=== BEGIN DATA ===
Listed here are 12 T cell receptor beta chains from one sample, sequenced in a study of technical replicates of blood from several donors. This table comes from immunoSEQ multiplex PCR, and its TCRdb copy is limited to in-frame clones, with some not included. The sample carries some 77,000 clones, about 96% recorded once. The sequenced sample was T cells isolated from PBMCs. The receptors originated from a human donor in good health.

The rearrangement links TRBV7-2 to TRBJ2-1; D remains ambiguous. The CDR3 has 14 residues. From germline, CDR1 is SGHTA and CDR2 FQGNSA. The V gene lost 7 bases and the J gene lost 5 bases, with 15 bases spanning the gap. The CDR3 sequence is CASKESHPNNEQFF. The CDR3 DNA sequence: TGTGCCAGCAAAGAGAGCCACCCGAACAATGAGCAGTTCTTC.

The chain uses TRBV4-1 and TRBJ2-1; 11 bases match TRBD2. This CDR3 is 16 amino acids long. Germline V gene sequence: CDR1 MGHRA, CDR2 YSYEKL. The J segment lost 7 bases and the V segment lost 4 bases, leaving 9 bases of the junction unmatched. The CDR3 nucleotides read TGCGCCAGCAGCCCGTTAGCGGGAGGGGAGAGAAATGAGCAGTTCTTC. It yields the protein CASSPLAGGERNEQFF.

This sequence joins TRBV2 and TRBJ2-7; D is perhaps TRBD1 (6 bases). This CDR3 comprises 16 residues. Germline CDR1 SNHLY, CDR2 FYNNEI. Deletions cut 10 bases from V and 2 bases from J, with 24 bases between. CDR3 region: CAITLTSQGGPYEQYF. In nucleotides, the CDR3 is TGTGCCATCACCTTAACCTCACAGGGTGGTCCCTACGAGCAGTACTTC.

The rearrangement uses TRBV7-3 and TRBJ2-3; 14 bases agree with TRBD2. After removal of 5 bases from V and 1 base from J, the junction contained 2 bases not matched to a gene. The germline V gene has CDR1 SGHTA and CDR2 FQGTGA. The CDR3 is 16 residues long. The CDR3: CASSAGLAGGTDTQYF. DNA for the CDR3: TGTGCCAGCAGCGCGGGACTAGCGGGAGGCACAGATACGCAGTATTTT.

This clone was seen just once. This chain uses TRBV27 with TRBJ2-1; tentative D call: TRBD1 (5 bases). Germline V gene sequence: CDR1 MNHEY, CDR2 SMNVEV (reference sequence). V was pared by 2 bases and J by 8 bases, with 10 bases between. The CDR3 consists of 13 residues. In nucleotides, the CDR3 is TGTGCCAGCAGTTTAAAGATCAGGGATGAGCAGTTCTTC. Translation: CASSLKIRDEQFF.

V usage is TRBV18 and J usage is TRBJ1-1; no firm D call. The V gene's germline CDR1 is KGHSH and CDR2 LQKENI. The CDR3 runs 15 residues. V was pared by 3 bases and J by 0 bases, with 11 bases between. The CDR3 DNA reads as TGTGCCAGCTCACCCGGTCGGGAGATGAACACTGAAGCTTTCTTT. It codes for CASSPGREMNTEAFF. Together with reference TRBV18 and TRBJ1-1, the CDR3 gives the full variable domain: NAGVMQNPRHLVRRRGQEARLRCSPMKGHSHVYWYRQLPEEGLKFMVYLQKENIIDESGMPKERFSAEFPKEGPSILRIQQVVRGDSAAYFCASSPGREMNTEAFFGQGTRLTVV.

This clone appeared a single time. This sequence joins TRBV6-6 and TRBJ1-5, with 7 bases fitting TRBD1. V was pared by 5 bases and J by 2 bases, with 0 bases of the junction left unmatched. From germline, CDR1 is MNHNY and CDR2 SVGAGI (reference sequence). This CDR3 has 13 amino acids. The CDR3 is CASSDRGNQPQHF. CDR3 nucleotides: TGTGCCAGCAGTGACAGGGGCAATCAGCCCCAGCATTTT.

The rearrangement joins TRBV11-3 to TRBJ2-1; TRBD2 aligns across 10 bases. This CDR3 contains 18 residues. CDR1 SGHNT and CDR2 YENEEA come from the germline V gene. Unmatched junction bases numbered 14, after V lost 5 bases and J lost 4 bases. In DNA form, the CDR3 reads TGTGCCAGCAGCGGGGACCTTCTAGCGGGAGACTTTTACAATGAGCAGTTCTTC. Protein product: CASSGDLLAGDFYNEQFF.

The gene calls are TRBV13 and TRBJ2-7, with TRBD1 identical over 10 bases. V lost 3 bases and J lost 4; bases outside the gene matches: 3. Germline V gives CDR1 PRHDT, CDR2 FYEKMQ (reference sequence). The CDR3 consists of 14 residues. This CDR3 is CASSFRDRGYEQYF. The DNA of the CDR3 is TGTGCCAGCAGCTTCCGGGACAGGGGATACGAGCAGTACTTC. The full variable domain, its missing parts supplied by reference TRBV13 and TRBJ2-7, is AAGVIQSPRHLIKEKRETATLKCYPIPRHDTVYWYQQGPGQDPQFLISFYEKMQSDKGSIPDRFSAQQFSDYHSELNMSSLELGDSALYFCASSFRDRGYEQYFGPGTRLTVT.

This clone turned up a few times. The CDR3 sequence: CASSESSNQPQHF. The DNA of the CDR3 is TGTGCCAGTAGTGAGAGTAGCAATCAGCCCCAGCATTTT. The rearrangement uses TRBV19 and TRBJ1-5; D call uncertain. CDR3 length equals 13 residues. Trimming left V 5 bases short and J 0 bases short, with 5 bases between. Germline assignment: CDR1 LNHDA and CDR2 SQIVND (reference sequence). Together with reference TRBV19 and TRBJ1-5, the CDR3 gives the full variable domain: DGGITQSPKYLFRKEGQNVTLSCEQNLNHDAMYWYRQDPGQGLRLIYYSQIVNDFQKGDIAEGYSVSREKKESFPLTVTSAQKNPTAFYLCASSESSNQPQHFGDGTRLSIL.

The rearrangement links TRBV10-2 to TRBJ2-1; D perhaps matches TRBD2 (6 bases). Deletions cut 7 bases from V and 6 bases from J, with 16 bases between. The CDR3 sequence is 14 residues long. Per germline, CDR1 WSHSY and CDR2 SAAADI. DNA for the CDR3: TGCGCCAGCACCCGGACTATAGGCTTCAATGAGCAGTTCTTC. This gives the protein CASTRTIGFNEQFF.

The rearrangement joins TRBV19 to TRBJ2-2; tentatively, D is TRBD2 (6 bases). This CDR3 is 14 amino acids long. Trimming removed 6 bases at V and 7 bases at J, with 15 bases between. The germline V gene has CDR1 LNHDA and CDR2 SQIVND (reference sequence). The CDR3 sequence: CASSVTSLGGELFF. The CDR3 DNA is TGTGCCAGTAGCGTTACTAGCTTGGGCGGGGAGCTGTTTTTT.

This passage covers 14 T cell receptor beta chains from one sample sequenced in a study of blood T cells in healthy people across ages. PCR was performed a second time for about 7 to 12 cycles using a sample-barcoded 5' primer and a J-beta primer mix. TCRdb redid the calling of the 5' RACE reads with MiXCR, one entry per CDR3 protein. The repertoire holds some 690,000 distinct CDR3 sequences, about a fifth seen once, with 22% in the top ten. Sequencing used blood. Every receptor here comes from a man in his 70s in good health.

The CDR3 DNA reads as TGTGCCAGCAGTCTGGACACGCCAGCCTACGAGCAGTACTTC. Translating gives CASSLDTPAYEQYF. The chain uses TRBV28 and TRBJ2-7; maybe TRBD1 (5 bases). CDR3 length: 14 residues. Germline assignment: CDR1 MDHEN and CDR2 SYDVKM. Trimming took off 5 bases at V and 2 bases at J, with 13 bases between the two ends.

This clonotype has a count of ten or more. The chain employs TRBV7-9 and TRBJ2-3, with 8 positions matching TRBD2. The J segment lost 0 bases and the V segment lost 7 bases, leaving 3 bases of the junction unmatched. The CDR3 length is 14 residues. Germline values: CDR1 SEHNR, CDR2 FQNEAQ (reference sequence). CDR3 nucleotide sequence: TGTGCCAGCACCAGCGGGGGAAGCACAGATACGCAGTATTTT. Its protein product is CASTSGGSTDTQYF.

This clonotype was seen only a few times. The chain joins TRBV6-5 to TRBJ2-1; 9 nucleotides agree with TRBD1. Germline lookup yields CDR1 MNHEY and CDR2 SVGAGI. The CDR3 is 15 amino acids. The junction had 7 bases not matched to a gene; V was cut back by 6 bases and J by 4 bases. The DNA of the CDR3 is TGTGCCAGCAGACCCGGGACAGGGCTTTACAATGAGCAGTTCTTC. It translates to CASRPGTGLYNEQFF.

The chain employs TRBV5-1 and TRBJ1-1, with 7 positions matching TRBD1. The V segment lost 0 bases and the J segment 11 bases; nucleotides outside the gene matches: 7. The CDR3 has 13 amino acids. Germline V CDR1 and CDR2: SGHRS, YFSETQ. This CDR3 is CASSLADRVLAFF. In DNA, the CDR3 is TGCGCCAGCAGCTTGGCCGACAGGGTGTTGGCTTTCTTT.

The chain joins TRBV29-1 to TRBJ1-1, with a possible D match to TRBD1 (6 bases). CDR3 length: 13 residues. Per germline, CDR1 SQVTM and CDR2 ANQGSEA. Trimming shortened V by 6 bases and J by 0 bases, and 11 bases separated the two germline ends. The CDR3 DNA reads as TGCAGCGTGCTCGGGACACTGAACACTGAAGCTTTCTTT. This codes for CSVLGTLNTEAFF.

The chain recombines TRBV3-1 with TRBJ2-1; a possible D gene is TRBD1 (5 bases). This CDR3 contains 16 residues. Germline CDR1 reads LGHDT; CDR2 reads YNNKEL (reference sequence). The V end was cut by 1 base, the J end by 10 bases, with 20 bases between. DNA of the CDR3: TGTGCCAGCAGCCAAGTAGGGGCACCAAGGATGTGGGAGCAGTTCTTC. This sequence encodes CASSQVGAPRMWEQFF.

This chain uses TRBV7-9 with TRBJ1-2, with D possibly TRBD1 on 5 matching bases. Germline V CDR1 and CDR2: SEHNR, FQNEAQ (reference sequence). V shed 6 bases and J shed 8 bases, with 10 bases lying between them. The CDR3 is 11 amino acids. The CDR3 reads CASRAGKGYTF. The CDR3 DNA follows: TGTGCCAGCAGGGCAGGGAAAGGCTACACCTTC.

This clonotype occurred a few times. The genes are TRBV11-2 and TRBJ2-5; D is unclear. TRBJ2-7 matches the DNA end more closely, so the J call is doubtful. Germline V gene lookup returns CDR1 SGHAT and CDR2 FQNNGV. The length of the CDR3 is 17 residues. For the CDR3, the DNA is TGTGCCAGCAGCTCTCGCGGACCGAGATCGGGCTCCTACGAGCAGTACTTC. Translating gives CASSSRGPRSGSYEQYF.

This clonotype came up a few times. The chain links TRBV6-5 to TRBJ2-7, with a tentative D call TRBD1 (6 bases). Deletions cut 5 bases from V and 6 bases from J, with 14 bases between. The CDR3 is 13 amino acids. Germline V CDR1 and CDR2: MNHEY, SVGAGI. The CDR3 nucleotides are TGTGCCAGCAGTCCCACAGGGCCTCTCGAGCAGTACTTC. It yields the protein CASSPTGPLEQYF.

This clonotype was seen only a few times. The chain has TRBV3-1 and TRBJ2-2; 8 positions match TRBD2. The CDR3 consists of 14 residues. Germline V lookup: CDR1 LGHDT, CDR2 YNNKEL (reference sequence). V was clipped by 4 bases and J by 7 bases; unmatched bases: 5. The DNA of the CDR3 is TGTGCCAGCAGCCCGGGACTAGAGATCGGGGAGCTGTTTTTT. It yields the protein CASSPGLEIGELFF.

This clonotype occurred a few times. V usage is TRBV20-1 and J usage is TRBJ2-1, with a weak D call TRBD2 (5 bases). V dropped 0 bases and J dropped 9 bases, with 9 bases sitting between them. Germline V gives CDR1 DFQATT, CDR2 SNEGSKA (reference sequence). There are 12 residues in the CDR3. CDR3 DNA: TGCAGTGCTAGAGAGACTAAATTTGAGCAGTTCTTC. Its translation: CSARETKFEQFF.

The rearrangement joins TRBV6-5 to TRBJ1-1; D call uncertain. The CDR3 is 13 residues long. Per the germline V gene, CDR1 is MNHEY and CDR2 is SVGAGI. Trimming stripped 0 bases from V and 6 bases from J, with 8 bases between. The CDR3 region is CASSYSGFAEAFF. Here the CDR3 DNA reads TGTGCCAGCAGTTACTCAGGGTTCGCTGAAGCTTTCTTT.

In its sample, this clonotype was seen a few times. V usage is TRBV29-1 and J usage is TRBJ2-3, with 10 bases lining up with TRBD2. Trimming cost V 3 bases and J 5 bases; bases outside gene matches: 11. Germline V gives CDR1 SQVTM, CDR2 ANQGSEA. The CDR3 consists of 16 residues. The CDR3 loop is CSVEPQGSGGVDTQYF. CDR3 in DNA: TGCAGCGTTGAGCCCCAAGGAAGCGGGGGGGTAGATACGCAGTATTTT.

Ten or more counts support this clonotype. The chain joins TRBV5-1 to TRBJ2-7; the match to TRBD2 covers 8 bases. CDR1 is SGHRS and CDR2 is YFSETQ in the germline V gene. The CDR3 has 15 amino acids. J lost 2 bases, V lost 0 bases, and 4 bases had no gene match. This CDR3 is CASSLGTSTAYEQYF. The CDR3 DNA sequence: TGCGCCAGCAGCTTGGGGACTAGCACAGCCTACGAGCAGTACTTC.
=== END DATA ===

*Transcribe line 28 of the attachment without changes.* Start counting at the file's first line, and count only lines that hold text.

Ten or more counts support this clonotype. The chain joins TRBV5-1 to TRBJ2-7; the match to TRBD2 covers 8 bases. CDR1 is SGHRS and CDR2 is YFSETQ in the germline V gene. The CDR3 has 15 amino acids. J lost 2 bases, V lost 0 bases, and 4 bases had no gene match. This CDR3 is CASSLGTSTAYEQYF. The CDR3 DNA sequence: TGCGCCAGCAGCTTGGGGACTAGCACAGCCTACGAGCAGTACTTC.